3. Culture Isn’t Quantitative, But Your Methods Might Be

While the most successful culture hacking initiatives are largely grassroots and people-driven, you may unlock amazing results if you manage to mobilize your people and gain data-driven insight into the “why” of how your company works.

At Barge Waggoner Sumner & Cannon, Inc. (BWSC), the discovery that their people were unhappy because of benefits offerings inspired some quantitative inquiry.

By surveying with “probing ‘why’ questions,” the organization managed to reduce unhappy employees to just 8 percent of the total population.

4. Jargon Is No Joke

From an outsider’s perspective, the culture hacking directive to go develop your own language may seem a little odd. However, it turns out there’s some actual neuroscience behind this principle.

“A well-placed buzzword is a great way to claim membership in a certain tribe,” writes Emma Green, an expert on the role of jargon in business culture. By using the terms that define who you are, your employees feel they belong.

Back in 2013, software startup HubSpot published their “culture code,” 160 slides filled with the language and characteristics that made their company a great place to work.

The firm has since become a publicly traded organization and many of their unique marketing-related terms are used industry-wide, which may illustrate the power of internal jargon.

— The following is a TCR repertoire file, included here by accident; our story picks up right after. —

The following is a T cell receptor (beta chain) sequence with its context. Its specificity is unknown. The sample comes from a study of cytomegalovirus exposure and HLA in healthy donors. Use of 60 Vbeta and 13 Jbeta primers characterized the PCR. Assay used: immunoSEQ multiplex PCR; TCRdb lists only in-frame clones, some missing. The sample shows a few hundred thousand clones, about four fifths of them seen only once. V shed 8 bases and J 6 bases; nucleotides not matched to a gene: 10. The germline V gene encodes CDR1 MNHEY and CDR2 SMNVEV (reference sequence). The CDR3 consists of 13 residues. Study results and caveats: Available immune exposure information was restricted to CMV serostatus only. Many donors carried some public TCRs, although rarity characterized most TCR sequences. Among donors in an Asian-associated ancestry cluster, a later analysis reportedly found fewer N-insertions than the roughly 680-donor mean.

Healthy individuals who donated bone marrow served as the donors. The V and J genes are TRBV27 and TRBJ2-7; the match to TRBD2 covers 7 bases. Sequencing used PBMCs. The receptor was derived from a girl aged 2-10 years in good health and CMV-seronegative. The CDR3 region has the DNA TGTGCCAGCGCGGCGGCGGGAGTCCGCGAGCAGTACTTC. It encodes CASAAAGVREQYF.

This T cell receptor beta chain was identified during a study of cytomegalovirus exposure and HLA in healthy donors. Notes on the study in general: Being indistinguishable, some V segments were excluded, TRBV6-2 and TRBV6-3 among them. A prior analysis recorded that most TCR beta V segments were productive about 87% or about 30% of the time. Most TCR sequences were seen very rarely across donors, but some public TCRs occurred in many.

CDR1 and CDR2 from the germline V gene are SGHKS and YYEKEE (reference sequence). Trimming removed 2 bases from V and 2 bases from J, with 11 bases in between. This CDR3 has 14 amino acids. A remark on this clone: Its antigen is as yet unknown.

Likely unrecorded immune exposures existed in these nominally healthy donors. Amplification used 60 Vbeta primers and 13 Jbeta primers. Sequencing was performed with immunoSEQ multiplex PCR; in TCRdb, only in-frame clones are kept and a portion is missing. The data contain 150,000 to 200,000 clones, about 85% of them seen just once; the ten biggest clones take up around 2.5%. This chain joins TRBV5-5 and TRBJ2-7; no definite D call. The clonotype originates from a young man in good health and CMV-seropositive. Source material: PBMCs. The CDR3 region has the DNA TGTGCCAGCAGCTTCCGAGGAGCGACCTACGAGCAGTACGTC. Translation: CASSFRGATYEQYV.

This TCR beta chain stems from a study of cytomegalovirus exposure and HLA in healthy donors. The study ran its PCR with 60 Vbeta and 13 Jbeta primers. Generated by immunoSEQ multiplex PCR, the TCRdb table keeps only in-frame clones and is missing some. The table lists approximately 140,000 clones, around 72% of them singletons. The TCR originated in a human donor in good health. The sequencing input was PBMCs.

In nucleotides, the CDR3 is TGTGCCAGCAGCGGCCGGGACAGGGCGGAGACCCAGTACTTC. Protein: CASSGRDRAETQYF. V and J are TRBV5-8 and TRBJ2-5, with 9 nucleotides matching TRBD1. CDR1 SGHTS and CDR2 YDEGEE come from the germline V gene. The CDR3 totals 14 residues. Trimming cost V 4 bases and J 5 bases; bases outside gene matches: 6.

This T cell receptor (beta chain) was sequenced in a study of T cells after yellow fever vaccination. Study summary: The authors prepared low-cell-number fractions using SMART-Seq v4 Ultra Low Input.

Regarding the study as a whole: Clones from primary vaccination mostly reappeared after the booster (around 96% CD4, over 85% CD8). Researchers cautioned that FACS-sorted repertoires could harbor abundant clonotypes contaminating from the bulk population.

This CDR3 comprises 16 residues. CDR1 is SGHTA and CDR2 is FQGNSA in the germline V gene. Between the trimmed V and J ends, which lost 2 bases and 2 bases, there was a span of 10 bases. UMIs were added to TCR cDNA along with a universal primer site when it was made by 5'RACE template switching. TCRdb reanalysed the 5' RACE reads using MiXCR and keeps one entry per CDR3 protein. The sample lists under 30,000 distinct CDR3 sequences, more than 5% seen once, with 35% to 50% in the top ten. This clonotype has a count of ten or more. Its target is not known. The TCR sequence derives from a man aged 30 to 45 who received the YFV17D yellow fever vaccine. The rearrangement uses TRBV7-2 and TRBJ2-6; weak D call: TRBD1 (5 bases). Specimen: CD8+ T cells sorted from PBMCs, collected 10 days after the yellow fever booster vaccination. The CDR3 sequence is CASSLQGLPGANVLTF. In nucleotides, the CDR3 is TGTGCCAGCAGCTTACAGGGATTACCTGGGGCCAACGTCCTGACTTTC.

5. Employee Groups Matter

Does an employee-led interest group on indoor gardening really have the potential to transform the way your firm engages its talent?

As it turns out, it just might. Google has doubled-down on their longstanding commitment to supporting employee groups as their company has grown from hundreds to tens of thousands of employees and describes them as the “secret” to their cultural success.

Not only may employee resource groups for females or minorities lend critical support, employee interest groups can inspire the kinds of relationships that make work meaningful and lead to creative collaboration.

Corporate Essentials for Culture Hacking

Culture is the groundwork for creative, engaged people who do great work. While culture-hacking principles can revolutionize the right change for your business, investing in amenities and great break rooms for the workplace can also let your people know they really matter.

Corporate Essentials is more than just an office coffee service. For more than 20 years, we’ve been your secret agent for culture hacking. We help companies attract and retain great people through broad services that matter, including:

  • Full-service office refreshments, including healthy snacks and premier office cold brew coffee;
  • Break room supplies, including paper goods, commercial cleaning products, and utensils;
  • Cultural consultation, including professional break room design and redesign projects.

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Judson Kleinman

As the founder and CEO of Corporate Essentials, Judson set out with every intention of bringing a new meaning to the words "office culture". As leaders in the industry, his company constantly sets the bar by investing in, and improving their product offerings, technology, people and training. 20 years and 1500 clients later, Judson can proudly say that Corporate Essentials continues to positively fuel culture and allow over 150,000 employees to work happy.